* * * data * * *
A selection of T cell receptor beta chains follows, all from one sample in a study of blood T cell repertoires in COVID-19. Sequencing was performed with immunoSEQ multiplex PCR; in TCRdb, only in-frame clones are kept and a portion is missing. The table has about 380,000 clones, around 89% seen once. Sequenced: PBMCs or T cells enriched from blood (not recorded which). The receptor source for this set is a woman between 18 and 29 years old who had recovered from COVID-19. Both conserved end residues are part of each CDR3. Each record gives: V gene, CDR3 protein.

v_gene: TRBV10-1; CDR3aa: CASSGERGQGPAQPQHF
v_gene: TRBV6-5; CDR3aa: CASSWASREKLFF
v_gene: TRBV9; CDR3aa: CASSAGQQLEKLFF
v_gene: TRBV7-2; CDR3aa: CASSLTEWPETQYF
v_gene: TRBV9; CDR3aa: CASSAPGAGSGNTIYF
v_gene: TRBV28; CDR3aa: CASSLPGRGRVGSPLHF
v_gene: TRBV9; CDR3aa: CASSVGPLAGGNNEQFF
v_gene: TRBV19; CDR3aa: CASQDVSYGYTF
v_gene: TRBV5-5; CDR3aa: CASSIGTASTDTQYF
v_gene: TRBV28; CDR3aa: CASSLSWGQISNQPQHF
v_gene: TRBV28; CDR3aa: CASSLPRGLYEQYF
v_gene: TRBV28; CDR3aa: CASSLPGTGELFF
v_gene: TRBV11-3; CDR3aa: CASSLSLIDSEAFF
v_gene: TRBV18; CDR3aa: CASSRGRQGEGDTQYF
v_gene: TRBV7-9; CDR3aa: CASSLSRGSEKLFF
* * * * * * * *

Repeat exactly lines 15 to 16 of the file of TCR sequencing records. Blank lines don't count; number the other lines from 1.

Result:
v_gene: TRBV18; CDR3aa: CASSRGRQGEGDTQYF
v_gene: TRBV7-9; CDR3aa: CASSLSRGSEKLFF